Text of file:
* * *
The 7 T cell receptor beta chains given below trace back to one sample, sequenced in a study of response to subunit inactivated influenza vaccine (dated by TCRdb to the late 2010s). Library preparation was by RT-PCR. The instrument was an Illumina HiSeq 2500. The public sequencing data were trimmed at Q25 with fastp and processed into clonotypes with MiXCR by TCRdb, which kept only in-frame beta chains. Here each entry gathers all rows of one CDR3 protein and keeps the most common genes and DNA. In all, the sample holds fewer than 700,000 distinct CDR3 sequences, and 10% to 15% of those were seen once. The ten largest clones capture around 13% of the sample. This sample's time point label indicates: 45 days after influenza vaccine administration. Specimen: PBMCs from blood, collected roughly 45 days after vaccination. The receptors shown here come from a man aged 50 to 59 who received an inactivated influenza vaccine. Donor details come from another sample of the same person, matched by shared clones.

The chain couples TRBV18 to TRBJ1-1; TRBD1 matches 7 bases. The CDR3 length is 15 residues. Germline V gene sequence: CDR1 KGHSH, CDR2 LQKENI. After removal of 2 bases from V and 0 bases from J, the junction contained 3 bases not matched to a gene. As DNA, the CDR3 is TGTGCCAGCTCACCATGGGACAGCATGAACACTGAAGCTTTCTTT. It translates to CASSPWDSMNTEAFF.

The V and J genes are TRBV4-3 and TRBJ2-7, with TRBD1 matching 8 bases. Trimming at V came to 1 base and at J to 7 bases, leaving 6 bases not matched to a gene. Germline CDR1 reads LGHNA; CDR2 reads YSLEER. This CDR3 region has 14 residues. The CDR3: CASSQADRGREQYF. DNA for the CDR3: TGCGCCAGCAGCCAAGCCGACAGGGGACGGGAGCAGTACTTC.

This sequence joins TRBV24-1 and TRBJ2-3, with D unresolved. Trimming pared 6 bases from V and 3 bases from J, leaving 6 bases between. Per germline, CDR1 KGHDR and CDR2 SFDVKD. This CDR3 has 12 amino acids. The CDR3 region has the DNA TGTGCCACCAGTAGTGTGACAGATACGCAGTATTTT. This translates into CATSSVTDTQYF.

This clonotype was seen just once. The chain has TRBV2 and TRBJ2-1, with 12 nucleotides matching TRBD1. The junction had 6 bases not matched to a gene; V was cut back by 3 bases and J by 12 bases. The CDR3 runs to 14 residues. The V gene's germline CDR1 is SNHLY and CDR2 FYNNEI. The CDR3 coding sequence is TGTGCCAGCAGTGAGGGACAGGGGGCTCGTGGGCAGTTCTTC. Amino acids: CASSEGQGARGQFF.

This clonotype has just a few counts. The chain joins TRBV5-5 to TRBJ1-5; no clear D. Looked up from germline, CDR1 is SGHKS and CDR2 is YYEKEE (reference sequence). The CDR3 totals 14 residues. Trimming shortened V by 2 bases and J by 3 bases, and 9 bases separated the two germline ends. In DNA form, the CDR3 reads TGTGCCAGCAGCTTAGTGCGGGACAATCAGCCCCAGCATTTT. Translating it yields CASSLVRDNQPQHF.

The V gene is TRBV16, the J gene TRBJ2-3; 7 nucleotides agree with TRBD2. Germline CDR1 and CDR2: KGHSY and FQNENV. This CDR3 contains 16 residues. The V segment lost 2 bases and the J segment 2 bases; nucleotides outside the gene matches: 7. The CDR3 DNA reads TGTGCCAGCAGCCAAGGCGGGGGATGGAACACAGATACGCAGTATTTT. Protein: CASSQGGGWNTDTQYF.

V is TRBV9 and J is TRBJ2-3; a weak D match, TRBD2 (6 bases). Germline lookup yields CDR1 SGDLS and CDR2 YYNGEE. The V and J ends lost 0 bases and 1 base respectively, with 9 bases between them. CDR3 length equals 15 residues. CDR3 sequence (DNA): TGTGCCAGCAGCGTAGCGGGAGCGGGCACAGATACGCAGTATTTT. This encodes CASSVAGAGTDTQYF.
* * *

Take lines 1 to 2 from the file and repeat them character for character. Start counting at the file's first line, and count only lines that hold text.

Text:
The 7 T cell receptor beta chains given below trace back to one sample, sequenced in a study of response to subunit inactivated influenza vaccine (dated by TCRdb to the late 2010s). Library preparation was by RT-PCR. The instrument was an Illumina HiSeq 2500. The public sequencing data were trimmed at Q25 with fastp and processed into clonotypes with MiXCR by TCRdb, which kept only in-frame beta chains. Here each entry gathers all rows of one CDR3 protein and keeps the most common genes and DNA. In all, the sample holds fewer than 700,000 distinct CDR3 sequences, and 10% to 15% of those were seen once. The ten largest clones capture around 13% of the sample. This sample's time point label indicates: 45 days after influenza vaccine administration. Specimen: PBMCs from blood, collected roughly 45 days after vaccination. The receptors shown here come from a man aged 50 to 59 who received an inactivated influenza vaccine. Donor details come from another sample of the same person, matched by shared clones.

The chain couples TRBV18 to TRBJ1-1; TRBD1 matches 7 bases. The CDR3 length is 15 residues. Germline V gene sequence: CDR1 KGHSH, CDR2 LQKENI. After removal of 2 bases from V and 0 bases from J, the junction contained 3 bases not matched to a gene. As DNA, the CDR3 is TGTGCCAGCTCACCATGGGACAGCATGAACACTGAAGCTTTCTTT. It translates to CASSPWDSMNTEAFF.